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Bolivia: Aid Proposals

Volume 385: debated on Monday 11 July 1977

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My Lords. I beg leave to ask the Question which stands in my name on the Order Paper.

The Question was as follows:

To ask Her Majesty's Government whether they have reached a decision on the proposed aid to Bolivia amounting to £19 million.

My Lords, the proposal to which my noble friend refers is that my right honourable friend the Minister for Overseas Development should agree to the provision of some £19 million to assist the public mining sector in Bolivia. The issues involved are complex and no decision has yet been taken.

My Lords, is it not the case that in regard to development this mine is now under very oppressive military occupation, that 50 workers have been dismissed because they were trade unionists and that the miners' union has sent a delegation to inquire, which has reported against this aid? In view of the fact that this is a Labour Government, will they decline to make this financial provision?

My Lords, like my noble friend, I have read the report of the National Union of Mineworkers, and so indeed has my right honourable friend. It will, of course, weigh with us in our decision; but I should like to repeat that no decision has yet been taken.

My Lords, can the Minister say how many representations against this proposal have been made by Members of both Houses? Does the noble Baroness agree that the evidence which has been brought back by the National Union of Mineworkers' delegation is that the vast majority of mineworkers in Bolivia are against the giving of aid for this purpose?

My Lords, many representations have been received, from the Catholic Institute of International Relations, from War on Want and from other people, of which we are very much aware. I could not possibly say whether the majority of the miners in Bolivia have been against this. I think it would be impossible to find that out; but all these factors are being taken into account.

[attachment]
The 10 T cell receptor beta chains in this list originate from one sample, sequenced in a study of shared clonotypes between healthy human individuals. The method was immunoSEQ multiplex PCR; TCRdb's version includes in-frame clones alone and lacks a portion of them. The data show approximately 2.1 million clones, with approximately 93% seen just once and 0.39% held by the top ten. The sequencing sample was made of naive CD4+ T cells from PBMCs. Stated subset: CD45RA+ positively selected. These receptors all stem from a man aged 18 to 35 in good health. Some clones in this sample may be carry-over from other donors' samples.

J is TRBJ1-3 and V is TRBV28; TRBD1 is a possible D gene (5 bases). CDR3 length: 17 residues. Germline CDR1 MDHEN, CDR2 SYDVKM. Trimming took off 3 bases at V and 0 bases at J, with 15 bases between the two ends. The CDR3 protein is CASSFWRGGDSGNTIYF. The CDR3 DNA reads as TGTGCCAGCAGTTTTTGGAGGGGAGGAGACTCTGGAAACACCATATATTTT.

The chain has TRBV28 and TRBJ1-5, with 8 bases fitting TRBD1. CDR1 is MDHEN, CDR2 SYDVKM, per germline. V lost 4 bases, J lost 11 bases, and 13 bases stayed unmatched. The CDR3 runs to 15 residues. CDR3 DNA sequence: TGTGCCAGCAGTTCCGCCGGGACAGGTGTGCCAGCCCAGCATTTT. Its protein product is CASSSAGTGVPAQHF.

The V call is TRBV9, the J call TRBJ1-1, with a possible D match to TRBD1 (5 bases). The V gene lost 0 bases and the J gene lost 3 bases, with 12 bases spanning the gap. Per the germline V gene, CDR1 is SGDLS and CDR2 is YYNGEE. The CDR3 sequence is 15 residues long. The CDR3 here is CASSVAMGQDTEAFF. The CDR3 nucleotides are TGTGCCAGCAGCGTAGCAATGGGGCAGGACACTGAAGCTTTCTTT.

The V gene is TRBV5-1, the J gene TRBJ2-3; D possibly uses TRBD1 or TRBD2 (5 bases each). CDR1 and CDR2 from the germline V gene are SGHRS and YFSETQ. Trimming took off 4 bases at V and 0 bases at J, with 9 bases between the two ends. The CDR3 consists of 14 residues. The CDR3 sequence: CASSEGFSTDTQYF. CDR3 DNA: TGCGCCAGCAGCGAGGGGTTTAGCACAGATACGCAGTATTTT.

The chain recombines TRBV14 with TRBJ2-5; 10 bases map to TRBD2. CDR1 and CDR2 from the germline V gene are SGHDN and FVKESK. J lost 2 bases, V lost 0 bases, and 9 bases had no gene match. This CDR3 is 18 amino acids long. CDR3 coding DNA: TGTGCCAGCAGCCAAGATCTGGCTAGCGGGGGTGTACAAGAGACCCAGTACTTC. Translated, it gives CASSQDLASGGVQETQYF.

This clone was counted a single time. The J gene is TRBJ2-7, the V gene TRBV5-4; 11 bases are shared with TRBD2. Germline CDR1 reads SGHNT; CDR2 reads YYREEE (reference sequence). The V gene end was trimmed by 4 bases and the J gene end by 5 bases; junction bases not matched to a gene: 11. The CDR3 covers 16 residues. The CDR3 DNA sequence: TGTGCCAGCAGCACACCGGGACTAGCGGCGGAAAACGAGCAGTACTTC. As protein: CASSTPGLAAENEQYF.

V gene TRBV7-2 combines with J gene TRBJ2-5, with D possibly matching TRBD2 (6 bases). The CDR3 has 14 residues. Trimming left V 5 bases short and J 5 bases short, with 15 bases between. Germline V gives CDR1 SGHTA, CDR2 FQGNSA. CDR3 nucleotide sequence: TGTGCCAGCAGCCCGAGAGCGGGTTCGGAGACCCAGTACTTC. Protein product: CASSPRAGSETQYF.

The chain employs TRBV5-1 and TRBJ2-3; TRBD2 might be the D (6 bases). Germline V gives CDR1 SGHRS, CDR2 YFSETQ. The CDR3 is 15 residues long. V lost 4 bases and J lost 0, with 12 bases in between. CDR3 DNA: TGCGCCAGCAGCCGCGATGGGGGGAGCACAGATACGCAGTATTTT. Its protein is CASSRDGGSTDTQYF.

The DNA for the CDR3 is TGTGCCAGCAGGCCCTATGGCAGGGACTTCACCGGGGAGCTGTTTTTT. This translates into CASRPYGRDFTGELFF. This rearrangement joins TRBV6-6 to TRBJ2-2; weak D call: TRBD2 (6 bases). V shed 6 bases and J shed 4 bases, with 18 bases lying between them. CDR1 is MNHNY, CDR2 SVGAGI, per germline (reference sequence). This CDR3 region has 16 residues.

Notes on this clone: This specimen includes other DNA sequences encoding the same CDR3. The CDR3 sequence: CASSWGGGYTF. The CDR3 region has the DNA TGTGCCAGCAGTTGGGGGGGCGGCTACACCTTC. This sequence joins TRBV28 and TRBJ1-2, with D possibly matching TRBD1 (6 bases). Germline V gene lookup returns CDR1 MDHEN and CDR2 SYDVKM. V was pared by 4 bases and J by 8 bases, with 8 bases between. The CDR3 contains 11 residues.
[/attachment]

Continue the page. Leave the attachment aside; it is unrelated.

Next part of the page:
My Lords, can my noble friend say when a decision is likely to be reached so that, if necessary, I may put down another Question?

My Lords, my noble friend does not require any assistance in putting down Questions.

My Lords, is the noble Baroness aware that this project, which has been thought out for a long time by officials, is of great social significance in Bolivia, that a great deal of future United Kingdom trade depends on its successful outcome and that it will entail useful jobs in the United Kingdom, and that great damage has already been done by its outcome being in doubt at the present time?

My Lords, I would not accept that great damage has already been done, but of course I entirely accept what the noble Viscount says about its being of commercial value ultimately—probably not at first, but it could be—and these are other factors which will also, naturally, be taken into account.

My Lords, could I ask my noble friend whether or not the slave trade also brought great profit to this country?

My Lords, is it not the case that this is not so much a grant as a form of aid on which the interest which will fall due will be directed to projects in the plateau, which contains the most neglected section of the Bolivian economy? Is it not also the case that, in a day when we no longer have gunboats or other forms of force, we ought to make the best use we can of aid, helping those who are to receive it, perhaps not by turning it off but by insisting on proper conduct by Governments which receive it?

My Lords, it is quite true that the aid would be made available to the Bolivian Government as a grant. It would then be on-going and would be lent to the nationalised tin-mining industry, which—and we specified this in the original consideration of the scheme—would use the money for improving the social conditions of the miners both as regards safety in the mines and as regards conditions outside. Her Majesty's Government, in considering projects of this kind, always consider the social benefits which will accrue to the people involved. That is why this matter is taking a long time to discuss and to think about. It was considered by British consultants and British consultants would supervise it, so that the noble Lord's worries about where the money would go are unfounded, I believe.